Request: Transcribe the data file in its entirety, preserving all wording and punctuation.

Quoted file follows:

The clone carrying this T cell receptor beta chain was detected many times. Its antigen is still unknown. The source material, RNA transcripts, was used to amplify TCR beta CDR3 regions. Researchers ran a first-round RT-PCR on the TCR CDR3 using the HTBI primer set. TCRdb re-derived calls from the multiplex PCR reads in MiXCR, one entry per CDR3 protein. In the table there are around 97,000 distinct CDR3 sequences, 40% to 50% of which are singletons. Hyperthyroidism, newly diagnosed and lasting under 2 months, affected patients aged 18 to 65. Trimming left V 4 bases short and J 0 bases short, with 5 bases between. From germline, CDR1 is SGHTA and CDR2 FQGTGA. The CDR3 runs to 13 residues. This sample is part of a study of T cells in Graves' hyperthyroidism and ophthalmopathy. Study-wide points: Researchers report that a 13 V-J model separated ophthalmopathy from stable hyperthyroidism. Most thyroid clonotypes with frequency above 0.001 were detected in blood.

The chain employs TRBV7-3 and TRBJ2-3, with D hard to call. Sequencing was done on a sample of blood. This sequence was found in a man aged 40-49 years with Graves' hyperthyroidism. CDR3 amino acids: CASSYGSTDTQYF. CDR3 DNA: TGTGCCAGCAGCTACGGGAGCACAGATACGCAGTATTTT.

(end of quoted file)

The clone carrying this T cell receptor beta chain was detected many times. Its antigen is still unknown. The source material, RNA transcripts, was used to amplify TCR beta CDR3 regions. Researchers ran a first-round RT-PCR on the TCR CDR3 using the HTBI primer set. TCRdb re-derived calls from the multiplex PCR reads in MiXCR, one entry per CDR3 protein. In the table there are around 97,000 distinct CDR3 sequences, 40% to 50% of which are singletons. Hyperthyroidism, newly diagnosed and lasting under 2 months, affected patients aged 18 to 65. Trimming left V 4 bases short and J 0 bases short, with 5 bases between. From germline, CDR1 is SGHTA and CDR2 FQGTGA. The CDR3 runs to 13 residues. This sample is part of a study of T cells in Graves' hyperthyroidism and ophthalmopathy. Study-wide points: Researchers report that a 13 V-J model separated ophthalmopathy from stable hyperthyroidism. Most thyroid clonotypes with frequency above 0.001 were detected in blood.

The chain employs TRBV7-3 and TRBJ2-3, with D hard to call. Sequencing was done on a sample of blood. This sequence was found in a man aged 40-49 years with Graves' hyperthyroidism. CDR3 amino acids: CASSYGSTDTQYF. CDR3 DNA: TGTGCCAGCAGCTACGGGAGCACAGATACGCAGTATTTT.